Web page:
The Fram is said to have sailed farther north (85°57'N) and farther south (78°41'S) than any other wooden ship. Fram is currently preserved at the Fram Museum in Oslo, Norway.

Adridged extract from The South Pole; an account of the Norwegian Antarctic expedition in the Fram, 1910-1912 (Volume 1) by Roald Engelbregt Gravning Amundsen:

The ship was no racer, nor was she an absolute log. We ran before the north-east wind towards the English Channel at a speed of about seven knots, and with that we were satisfied for the time being. The important question for us was whether we should keep the favourable wind till we were well through the Straits of Dover, and, preferably, a good way down Channel. Our engine power was far too limited to make it of any use trying to go against the wind, and we should have been obliged in that case to have recourse to the sailing-ship's method - beating.

Tacking in the English Channel - the busiest part of the world's seas - is in itself no very pleasant work; for us it would be so much the worse, as it would greatly encroach on the time that could be devoted to oceanographical investigations. But the east wind held with praiseworthy steadiness. In the course of a few days we were through the Channel, and about a week after leaving Norway we were able to take the first oceanographical station at the point arranged according to the plan.

Information on the South Pole and USAP South Pole webcam

MS Fram details (2) (4)

Name: MS Fram (alt. MV Fram)

Operator: Hurtigruten

Port of registry: Tromsø (Tromso), Norway

Builder: Fincantieri, Trieste (Italy)

Laid down: March 2006

Launched: 18 November 2006

Christened: May 2007

Status: In service

Tonnage: 12700 GT

Length: 114 m (374 ft 0 in)

Beam: 20.2 m (66 ft 3 in)

Decks: Eight

Ice class: 1B

Speed: 13 knots (24.08 km/h; 14.96 mph)

Capacity: 400 passengers, 280 berths, 0 cars

Call Sign: LADA7

IMO: 9370018

MMSI: 258932000

Click to see all Cruise Ship photos (related tags: Boats, Ferries, Lifeboats, Navy, Sailing Ships, Ships, Tugs, and Workboats).

(1) Fog De-mystified - when, where and how it forms

(2) Wikipedia entry for MS Fram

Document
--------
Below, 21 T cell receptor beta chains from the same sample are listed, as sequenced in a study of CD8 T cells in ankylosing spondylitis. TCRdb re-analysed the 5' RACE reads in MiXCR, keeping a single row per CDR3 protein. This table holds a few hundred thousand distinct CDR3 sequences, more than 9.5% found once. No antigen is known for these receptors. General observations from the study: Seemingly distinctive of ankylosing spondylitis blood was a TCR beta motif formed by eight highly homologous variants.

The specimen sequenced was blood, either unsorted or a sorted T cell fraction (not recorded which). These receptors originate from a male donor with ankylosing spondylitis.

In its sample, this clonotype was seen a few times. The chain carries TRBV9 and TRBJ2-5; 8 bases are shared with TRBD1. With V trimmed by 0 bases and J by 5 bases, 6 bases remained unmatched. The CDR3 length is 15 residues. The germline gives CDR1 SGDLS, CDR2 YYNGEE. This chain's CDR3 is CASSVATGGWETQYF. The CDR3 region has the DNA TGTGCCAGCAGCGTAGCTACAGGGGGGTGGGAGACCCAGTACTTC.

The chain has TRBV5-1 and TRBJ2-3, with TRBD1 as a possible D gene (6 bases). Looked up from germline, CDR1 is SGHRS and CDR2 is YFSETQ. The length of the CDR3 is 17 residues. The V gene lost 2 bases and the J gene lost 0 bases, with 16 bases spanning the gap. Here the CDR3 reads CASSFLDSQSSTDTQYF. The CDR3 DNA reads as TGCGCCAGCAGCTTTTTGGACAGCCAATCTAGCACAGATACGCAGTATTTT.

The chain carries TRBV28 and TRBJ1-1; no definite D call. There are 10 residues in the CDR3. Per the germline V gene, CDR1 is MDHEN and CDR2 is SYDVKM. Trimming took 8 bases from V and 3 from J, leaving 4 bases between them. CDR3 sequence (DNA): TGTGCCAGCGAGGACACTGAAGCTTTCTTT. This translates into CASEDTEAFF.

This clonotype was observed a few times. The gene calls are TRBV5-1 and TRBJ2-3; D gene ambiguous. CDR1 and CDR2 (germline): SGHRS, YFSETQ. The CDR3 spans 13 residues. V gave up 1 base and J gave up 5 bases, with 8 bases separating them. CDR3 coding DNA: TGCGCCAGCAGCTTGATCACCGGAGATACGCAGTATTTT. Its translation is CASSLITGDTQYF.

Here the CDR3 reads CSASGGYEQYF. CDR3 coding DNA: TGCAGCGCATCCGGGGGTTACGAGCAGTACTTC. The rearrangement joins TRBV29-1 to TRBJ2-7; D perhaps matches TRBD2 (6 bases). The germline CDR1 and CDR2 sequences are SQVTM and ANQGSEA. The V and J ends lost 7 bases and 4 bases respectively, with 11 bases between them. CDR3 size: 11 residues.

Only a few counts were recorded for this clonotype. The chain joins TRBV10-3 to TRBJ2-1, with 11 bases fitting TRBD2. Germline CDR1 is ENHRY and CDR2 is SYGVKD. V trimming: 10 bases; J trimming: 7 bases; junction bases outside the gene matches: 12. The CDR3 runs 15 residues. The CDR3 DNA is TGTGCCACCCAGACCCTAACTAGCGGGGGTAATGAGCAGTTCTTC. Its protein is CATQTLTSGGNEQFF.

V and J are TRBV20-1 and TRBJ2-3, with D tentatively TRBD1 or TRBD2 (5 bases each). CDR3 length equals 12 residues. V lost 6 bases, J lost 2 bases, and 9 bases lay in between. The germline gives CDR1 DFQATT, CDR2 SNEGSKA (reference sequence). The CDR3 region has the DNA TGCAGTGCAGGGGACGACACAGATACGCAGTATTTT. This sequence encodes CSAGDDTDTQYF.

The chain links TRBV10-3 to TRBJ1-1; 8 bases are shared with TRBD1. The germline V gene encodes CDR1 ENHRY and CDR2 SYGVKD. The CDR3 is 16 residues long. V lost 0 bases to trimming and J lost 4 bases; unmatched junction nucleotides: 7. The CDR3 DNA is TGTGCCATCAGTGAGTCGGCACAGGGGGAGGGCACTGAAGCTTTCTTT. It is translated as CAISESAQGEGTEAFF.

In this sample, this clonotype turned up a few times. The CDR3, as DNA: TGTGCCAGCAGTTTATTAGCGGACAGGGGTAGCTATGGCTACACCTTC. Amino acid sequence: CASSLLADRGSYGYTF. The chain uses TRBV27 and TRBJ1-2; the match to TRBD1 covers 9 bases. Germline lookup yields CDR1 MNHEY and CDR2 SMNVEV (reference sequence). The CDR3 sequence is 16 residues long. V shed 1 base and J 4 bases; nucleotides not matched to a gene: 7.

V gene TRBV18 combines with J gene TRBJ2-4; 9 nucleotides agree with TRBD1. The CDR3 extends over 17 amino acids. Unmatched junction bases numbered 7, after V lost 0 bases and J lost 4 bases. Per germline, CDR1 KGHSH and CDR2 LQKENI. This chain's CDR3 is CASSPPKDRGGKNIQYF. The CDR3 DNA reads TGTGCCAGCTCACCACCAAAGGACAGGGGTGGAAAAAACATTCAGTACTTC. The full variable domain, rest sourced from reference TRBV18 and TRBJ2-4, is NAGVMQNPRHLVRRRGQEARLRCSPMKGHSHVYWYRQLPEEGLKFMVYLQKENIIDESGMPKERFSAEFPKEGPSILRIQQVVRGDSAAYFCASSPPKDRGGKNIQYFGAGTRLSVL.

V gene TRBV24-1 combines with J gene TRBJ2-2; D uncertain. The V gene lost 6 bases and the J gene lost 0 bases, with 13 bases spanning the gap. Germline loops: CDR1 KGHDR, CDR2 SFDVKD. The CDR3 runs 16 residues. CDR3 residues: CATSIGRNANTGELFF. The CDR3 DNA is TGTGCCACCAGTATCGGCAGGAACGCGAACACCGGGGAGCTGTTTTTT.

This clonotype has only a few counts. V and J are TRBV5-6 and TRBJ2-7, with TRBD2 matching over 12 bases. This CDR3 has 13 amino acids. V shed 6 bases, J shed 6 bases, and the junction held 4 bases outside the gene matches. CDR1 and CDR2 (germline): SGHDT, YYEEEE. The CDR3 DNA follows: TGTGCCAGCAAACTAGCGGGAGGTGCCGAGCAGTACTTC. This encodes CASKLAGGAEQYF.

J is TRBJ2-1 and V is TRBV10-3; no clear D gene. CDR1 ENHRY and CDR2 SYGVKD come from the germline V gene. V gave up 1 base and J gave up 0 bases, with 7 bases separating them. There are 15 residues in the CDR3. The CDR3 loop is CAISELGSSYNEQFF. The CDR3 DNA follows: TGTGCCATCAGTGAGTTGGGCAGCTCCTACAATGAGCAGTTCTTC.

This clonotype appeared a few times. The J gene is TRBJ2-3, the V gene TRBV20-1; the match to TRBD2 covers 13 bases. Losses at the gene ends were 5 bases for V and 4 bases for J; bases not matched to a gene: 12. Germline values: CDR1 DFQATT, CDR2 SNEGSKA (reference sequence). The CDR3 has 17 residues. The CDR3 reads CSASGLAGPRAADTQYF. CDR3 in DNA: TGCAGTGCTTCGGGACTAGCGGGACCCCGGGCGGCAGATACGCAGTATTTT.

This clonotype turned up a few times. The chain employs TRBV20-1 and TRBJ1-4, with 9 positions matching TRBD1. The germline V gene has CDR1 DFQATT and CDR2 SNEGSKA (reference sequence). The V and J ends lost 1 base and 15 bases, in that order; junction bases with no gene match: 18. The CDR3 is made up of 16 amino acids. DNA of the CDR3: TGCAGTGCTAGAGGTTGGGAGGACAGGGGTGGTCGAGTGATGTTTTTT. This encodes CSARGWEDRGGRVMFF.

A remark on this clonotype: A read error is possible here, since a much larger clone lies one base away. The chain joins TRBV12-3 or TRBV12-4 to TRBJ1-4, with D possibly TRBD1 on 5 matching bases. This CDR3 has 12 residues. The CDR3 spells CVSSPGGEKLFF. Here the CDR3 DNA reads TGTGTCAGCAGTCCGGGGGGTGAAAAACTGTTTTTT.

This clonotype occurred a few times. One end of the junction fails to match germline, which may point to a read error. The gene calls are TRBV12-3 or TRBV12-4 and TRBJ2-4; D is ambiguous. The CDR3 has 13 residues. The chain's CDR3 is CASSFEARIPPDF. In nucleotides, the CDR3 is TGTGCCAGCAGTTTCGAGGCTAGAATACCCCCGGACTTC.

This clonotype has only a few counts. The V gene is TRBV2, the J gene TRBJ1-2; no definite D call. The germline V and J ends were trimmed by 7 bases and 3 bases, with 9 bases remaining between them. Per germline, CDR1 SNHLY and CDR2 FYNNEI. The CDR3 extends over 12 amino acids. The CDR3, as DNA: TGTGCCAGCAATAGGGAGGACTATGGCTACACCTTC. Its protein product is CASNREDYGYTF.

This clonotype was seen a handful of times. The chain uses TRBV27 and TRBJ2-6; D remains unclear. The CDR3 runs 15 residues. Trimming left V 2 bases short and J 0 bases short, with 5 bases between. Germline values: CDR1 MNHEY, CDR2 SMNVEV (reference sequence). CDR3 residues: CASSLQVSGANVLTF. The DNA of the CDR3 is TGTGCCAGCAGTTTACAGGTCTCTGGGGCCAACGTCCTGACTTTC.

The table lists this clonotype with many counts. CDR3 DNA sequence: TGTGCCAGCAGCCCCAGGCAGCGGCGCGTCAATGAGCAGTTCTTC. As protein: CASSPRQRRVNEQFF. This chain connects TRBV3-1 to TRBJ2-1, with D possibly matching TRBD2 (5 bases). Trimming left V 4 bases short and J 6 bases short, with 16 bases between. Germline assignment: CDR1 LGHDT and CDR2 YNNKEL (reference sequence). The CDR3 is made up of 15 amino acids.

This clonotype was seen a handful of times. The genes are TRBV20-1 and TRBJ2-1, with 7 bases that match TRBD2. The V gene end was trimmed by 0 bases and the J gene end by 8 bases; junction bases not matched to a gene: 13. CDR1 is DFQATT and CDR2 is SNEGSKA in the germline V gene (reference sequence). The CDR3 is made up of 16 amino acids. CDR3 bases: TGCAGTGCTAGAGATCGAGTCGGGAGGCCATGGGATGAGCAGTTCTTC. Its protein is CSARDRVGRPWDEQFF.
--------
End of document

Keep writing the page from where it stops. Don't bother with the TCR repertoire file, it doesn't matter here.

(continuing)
(3) Wikipedia entry for Fram

(4) Marinetraffic entry for MS Fram

John Latter / Jorolat

Dover Blog: The Psychology of a Small Town

This is the Images of Dover website: click on any red or blue "John Latter" link to access the Entry Page.

AL1612 on May 19, 2011

Beautiful shot of the Fram. I'm going to see her with my own eyes next week so thank you for giving me this nice preview. :o))

Greetings from Germany, Anette

John Latter on May 20, 2011

AL1612, on May 19th, 2011, said:

Beautiful shot of the Fram. I'm going to see her with my own eyes next week so thank you for giving me this nice preview. :o))

Greetings from Germany, Anette

Thank you, Anette - and I hope you enjoy your visit seeing the Fram!

Greetings from Dover, England :)

John Latter on April 3, 2013

When in range of AIS, the vessel's current position is shown at:

MS Fram Cruise Ship

The Automatic Identification System (AIS) is an automatic tracking system used on ships and by vessel traffic services (VTS) for identifying and locating vessels by electronically exchanging data with other nearby ships and AIS Base stations. AIS information supplements marine radar, which continues to be the primary method of collision avoidance for water transport.

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Photo details

  • Uploaded on May 8, 2011
  • © All Rights Reserved
    by John Latter
    • Camera: PENTAX Corporation PENTAX K100D
    • Taken on 2011/04/15 08:33:51
    • Exposure: 0.008s (1/125)
    • Focal Length: 0.00mm
    • F/Stop: f/8.000
    • ISO Speed: ISO200
    • Exposure Bias: 0.00 EV
    • No flash